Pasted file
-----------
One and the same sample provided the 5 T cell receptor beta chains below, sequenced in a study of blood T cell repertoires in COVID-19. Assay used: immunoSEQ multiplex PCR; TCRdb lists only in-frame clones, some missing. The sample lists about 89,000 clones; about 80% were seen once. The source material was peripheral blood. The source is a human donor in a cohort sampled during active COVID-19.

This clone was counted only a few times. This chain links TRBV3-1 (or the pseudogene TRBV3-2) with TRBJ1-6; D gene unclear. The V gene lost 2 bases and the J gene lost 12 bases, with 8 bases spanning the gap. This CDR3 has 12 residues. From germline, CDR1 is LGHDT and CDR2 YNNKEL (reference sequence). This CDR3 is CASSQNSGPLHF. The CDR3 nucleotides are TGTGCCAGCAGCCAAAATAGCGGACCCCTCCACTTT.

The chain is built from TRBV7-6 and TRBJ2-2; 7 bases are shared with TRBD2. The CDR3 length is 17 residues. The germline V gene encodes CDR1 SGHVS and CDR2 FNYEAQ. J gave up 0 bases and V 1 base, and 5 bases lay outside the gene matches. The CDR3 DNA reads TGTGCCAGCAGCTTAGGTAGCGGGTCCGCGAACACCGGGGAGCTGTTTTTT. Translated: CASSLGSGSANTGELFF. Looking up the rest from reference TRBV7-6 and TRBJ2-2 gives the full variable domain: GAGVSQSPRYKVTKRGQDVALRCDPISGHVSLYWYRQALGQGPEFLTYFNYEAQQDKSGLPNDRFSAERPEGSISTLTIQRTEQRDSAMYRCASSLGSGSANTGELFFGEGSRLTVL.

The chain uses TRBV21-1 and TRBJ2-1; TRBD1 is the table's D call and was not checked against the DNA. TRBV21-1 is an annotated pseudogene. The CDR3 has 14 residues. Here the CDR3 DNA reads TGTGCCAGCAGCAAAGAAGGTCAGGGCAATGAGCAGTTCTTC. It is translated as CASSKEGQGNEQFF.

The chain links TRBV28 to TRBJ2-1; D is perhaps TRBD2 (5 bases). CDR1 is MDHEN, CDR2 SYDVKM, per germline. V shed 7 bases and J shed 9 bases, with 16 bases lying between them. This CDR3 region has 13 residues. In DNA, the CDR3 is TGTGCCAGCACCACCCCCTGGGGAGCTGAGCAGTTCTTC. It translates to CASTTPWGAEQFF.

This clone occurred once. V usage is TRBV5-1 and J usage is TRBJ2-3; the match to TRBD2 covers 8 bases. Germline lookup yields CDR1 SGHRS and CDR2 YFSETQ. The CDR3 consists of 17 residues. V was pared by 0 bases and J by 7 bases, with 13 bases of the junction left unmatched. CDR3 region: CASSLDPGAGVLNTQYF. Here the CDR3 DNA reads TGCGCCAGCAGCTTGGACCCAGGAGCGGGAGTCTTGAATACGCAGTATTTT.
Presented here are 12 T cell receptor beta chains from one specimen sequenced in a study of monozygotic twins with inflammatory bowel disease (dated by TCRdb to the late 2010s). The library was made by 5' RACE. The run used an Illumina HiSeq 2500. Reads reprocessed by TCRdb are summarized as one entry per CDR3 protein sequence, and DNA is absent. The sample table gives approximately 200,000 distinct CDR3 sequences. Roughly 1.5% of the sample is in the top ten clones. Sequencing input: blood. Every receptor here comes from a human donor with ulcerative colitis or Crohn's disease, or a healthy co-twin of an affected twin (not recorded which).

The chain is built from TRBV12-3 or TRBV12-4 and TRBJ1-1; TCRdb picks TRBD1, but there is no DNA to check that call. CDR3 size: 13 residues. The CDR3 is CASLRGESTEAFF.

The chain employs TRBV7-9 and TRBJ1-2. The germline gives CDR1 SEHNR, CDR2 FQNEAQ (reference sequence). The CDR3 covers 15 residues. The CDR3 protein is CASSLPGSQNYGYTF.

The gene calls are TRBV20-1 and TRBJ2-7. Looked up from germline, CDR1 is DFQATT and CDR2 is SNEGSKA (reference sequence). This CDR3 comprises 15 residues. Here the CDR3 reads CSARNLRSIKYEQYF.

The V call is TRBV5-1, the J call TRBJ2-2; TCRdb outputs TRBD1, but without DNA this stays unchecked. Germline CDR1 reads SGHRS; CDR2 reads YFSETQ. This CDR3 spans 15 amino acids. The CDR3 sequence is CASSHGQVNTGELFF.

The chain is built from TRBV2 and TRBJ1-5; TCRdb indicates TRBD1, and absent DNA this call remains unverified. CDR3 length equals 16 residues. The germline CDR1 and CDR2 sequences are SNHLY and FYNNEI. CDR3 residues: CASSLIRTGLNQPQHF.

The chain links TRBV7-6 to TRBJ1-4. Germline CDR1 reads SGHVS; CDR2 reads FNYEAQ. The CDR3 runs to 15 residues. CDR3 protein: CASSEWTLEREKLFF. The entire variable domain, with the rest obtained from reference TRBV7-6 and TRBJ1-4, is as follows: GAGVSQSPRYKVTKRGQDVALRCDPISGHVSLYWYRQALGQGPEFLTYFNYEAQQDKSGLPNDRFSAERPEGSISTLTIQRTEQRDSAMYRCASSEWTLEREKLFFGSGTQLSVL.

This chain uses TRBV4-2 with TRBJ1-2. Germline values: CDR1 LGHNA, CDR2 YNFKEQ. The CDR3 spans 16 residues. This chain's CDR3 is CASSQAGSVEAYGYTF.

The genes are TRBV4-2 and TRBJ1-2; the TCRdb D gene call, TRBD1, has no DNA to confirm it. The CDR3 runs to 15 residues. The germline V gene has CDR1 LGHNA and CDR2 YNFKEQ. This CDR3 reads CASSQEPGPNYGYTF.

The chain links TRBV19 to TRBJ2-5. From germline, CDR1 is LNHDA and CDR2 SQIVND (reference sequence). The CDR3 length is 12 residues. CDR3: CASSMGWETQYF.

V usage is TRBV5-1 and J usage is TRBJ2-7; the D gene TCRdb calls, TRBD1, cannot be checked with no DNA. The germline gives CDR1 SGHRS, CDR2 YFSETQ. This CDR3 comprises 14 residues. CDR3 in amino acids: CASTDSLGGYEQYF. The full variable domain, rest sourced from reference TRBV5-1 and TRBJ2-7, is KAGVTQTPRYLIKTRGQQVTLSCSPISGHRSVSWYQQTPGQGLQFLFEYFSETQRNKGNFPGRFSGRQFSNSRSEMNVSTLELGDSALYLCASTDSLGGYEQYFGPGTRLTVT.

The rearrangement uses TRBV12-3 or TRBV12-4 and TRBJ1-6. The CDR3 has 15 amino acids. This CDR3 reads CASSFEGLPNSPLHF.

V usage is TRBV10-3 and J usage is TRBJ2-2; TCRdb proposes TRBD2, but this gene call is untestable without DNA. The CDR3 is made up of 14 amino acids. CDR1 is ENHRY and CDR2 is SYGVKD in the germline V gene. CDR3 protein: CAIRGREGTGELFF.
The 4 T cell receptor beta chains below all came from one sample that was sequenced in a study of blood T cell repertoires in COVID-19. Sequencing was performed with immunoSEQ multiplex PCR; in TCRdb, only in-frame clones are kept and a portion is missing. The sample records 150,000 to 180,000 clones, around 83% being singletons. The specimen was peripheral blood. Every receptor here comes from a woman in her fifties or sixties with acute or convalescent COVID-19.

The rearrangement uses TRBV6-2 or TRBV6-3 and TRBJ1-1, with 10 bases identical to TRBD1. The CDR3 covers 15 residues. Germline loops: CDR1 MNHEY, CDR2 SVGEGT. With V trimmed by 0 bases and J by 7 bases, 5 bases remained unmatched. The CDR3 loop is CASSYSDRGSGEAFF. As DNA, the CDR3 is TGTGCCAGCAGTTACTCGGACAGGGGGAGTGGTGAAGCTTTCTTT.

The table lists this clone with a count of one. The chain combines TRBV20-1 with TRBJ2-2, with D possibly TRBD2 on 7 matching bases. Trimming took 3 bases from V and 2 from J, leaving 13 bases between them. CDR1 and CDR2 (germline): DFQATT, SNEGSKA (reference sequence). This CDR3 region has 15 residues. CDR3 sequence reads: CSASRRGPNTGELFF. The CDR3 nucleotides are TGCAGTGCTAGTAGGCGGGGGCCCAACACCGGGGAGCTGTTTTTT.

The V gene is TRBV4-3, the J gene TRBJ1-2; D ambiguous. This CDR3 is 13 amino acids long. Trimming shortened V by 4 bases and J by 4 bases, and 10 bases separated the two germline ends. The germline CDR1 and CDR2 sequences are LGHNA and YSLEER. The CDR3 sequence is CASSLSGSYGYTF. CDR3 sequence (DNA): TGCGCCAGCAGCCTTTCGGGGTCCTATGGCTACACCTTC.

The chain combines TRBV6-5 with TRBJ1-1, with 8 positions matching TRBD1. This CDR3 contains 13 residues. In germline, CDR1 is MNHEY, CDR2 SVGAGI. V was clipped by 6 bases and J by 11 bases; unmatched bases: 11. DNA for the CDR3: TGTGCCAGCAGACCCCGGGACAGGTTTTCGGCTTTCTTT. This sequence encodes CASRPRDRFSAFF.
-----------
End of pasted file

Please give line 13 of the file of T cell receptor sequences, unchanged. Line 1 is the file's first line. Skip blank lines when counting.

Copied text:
The chain links TRBV7-6 to TRBJ1-4. Germline CDR1 reads SGHVS; CDR2 reads FNYEAQ. The CDR3 runs to 15 residues. CDR3 protein: CASSEWTLEREKLFF. The entire variable domain, with the rest obtained from reference TRBV7-6 and TRBJ1-4, is as follows: GAGVSQSPRYKVTKRGQDVALRCDPISGHVSLYWYRQALGQGPEFLTYFNYEAQQDKSGLPNDRFSAERPEGSISTLTIQRTEQRDSAMYRCASSEWTLEREKLFFGSGTQLSVL.